May marks Queensland’s Domestic and Family Violence Prevention Month, raising community awareness and sending a clear message that violence will not be tolerated in any of our communities.
Domestic and family violence is internationally recognised as a fundamental violation of human rights. It is a distinctly gendered problem that disproportionately affects women and their children.
Women from Culturally and Linguistically Diverse (CALD) backgrounds face further barriers including language, discrimination, and a lack of family and community support, which may prevent them from disclosing when they are affected by violence.
This may be more apparent during COVID-19, when survivors are forced to stay at home or in close proximity to their abuser more frequently.
What is domestic violence?
Immigrant Women’s Support Service describes domestic violence as “any form of violence or abuse experienced by a person that is perpetrated by their spouse, intimate partner, family member, or informal carer. For more information about this in various languages, please visit IWSS website.
Domestic Abuse Interventions Program (DAIP) have developed the Power and Control Wheel to help people understand what constitutes domestic violence, and help to educate and inform staff, clients and partners working in the community services sector.
DAIP have also developed the Equality Wheel, which describes the changes perpetrators of abuse need to make to stop their violence. This is available in various languages on the IWSS website.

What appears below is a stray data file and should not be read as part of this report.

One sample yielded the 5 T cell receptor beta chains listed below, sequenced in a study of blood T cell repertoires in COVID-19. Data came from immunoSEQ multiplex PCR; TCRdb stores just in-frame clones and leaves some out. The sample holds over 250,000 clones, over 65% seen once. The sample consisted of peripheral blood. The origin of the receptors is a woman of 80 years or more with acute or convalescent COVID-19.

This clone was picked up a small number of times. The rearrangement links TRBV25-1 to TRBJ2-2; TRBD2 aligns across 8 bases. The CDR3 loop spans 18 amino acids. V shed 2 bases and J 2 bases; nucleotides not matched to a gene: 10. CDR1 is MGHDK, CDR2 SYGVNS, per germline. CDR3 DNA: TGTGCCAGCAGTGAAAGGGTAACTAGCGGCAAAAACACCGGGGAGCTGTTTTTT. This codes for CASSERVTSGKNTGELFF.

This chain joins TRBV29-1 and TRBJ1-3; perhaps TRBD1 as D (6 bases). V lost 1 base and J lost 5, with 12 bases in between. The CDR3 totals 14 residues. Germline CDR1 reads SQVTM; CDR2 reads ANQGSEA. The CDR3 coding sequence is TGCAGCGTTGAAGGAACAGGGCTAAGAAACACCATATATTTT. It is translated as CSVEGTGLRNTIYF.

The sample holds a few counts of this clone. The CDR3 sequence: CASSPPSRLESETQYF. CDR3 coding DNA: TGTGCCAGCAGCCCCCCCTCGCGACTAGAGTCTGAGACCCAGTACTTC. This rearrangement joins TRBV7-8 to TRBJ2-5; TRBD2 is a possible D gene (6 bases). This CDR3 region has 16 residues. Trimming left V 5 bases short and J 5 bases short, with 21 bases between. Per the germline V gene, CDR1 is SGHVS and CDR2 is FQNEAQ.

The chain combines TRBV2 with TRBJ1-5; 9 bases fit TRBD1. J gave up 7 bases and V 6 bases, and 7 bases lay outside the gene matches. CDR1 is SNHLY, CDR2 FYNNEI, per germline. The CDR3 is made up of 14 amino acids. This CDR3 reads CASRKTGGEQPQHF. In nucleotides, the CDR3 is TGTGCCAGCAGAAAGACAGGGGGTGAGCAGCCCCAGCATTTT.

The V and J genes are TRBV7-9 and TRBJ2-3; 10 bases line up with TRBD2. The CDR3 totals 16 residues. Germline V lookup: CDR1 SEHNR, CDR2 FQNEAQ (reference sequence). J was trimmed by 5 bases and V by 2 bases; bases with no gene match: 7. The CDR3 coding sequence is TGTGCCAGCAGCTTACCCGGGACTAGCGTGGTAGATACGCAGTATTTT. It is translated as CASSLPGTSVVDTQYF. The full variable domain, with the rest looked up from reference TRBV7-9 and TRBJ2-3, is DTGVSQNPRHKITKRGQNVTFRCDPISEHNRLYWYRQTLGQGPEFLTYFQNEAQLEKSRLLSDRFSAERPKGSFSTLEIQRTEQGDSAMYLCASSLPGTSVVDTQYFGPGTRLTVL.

The Australian Government has developed a Family Safety Pack for men and women coming to Australia, including information on Australian laws regarding domestic and family violence, sexual assault and forced marriage, and a woman’s right to be safe. These packs have been translated into 46 languages, as well as a downloadable low literacy storyboard. For more information, visit the Department of Social Services website.
The University of New South Wales has worked closely with refugee communities to explore how human rights influence refugee settlement in Australia. From this research, they have created various resources for newly arrived refugee families in different languages, including a Train the Trainer manual, three booklets and an animated film on Human Rights in Australia.
True Relationships has developed a ‘Your Body, Your Choice’ downloadable fact sheet, detailing important information for people who have experienced sexual assault. It is available in nine different languages.
Multilingual library online catalogue
Multicultural Centre for Women’s Health (MCWH) have a free online library with more than 5,000 resources in over 70 languages on women’s health and wellbeing. This is part of a program to improve the health and wellbeing of immigrant and refugee women across Australia.
Health Translations also has various information for people experiencing domestic and family violence. Explore their resources here.
If you or someone you know is in fear or anxious about their partner, call DVConnect Womensline on 1800 811 811 24 hours a day, seven days a week or visit the website.
DVConnect Mensline is a free, confidential telephone counselling, referral, information and support, service for Queenslanders identifying as male, and who may be experiencing or using domestic and family violence. Call 1800 600 636 or visit the website for more information.
If English is not your first language, or you feel more comfortable communicating in another language, ask for an interpreter. There is no charge to use this service.
Call 000 in an emergency if you are in danger.